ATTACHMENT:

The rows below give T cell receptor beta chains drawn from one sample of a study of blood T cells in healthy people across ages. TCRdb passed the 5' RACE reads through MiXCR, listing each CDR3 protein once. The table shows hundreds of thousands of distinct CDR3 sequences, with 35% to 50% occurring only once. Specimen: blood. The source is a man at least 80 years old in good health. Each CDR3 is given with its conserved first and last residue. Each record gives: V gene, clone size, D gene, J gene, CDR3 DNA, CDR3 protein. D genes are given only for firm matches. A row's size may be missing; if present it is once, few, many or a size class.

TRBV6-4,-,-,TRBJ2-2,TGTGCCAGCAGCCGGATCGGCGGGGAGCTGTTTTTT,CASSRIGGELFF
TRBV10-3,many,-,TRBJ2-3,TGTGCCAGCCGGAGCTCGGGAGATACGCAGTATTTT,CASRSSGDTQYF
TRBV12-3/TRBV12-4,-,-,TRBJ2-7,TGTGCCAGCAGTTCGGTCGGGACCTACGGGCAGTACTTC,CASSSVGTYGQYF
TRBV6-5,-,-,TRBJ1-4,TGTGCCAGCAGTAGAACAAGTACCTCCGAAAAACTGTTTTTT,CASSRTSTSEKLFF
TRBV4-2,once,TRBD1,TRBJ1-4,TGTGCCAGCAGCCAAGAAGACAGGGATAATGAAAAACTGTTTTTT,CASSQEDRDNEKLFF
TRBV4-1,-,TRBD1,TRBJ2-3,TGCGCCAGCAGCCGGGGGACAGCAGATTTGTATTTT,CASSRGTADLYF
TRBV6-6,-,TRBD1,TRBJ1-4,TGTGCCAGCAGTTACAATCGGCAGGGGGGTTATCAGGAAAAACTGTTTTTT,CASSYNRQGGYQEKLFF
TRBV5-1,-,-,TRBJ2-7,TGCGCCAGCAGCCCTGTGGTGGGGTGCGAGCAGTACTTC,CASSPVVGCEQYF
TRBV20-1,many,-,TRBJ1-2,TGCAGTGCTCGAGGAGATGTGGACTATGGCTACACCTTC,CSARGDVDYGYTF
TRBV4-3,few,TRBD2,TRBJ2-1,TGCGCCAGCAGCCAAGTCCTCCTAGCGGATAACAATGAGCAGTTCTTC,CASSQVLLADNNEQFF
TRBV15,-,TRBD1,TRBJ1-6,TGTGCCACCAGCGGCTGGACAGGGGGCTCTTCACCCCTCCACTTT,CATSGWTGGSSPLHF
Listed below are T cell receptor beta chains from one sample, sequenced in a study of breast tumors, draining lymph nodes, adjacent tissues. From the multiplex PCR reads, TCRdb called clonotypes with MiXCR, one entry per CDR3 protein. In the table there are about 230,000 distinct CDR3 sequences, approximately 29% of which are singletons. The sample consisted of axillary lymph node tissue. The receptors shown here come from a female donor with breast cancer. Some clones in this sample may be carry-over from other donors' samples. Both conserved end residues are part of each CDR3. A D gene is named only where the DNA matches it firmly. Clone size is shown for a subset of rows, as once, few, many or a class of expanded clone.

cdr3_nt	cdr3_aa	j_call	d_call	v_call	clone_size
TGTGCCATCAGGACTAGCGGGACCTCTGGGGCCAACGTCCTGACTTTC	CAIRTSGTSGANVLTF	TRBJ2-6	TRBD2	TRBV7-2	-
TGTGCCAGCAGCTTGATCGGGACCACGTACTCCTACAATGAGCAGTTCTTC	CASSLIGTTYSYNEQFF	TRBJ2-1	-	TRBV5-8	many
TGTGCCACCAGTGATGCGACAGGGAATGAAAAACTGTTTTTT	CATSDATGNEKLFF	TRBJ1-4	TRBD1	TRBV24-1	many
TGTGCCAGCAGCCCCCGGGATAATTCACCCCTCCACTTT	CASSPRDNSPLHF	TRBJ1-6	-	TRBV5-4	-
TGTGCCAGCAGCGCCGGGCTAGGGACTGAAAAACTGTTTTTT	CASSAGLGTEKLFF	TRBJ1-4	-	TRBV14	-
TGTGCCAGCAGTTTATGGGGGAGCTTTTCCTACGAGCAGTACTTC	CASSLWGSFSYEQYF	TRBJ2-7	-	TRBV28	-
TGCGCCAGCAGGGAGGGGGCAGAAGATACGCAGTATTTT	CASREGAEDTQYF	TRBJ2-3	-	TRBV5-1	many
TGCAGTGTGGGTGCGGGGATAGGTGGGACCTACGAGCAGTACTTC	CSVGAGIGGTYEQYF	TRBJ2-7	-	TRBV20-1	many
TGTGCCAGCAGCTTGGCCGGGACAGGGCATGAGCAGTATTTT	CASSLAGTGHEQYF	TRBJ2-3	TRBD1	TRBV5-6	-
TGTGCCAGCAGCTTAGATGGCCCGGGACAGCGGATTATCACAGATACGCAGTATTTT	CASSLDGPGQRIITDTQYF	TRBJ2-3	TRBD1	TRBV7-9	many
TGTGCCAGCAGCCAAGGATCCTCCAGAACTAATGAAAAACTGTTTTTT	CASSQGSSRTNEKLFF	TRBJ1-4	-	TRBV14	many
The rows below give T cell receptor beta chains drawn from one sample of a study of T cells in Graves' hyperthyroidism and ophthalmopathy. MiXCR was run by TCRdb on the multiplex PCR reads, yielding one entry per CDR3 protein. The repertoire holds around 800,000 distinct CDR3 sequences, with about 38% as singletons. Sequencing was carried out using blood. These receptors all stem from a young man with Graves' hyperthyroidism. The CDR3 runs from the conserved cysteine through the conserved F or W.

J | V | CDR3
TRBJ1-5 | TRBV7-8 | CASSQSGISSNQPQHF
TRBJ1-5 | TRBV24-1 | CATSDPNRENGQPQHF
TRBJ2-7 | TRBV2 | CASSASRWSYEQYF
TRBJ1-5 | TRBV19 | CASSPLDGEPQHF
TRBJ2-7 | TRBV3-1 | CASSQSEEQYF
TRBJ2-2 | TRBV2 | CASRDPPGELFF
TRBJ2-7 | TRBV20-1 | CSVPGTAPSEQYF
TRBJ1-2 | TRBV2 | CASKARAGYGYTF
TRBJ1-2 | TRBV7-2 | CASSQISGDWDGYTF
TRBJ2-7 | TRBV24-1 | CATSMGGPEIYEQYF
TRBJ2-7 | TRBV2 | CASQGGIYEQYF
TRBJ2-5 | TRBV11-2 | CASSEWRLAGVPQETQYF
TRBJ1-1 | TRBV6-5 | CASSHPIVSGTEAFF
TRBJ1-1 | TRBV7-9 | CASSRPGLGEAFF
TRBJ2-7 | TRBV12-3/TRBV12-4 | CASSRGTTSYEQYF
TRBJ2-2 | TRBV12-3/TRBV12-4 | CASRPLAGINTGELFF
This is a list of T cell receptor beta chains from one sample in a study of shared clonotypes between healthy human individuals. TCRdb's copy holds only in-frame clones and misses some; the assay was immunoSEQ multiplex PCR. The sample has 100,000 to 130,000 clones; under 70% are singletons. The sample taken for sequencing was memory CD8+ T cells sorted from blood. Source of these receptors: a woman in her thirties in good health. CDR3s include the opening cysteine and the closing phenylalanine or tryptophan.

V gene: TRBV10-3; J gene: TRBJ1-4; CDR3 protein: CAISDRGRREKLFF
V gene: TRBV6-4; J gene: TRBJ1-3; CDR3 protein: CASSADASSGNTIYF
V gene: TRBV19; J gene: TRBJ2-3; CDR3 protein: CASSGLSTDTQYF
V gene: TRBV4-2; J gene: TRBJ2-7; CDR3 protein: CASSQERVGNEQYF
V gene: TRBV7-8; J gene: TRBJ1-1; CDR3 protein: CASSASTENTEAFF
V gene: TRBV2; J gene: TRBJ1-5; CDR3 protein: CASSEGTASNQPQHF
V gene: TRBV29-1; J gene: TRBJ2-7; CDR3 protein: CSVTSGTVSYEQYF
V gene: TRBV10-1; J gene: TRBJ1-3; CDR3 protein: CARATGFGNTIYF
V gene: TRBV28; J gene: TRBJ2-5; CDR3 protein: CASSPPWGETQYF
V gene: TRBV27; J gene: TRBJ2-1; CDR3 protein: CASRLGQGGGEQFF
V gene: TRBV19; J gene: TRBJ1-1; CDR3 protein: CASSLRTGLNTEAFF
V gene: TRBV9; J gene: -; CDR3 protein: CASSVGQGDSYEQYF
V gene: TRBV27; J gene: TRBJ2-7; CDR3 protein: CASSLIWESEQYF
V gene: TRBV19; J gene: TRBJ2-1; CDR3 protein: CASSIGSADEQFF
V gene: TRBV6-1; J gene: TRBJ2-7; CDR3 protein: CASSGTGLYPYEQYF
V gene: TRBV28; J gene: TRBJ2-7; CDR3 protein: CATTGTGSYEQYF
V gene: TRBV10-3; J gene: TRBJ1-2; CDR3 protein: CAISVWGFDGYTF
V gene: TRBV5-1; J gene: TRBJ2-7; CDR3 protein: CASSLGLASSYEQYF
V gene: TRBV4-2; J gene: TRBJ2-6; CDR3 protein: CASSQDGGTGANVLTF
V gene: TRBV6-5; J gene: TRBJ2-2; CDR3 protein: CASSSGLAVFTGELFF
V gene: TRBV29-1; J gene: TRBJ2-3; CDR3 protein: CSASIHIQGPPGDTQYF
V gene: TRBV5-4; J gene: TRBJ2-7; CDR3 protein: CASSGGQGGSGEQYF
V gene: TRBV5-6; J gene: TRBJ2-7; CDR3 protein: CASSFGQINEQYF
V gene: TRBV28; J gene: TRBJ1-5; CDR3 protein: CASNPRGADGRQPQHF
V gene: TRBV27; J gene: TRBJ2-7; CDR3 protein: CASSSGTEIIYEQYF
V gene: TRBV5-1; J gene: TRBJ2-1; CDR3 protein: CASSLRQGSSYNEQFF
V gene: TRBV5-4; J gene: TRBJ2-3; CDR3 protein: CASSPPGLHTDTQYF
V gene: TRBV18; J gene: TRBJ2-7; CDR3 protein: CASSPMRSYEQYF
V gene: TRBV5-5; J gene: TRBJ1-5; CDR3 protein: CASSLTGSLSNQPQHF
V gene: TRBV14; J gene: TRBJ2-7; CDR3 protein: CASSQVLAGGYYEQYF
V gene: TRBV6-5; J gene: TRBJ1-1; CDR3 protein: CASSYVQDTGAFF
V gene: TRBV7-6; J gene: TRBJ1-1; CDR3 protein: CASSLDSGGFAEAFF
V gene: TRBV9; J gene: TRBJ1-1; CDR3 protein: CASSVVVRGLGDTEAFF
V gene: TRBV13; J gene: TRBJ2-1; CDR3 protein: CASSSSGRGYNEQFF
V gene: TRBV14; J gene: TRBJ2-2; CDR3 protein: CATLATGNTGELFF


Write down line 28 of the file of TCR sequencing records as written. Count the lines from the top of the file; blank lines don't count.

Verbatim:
TRBJ1-5 | TRBV7-8 | CASSQSGISSNQPQHF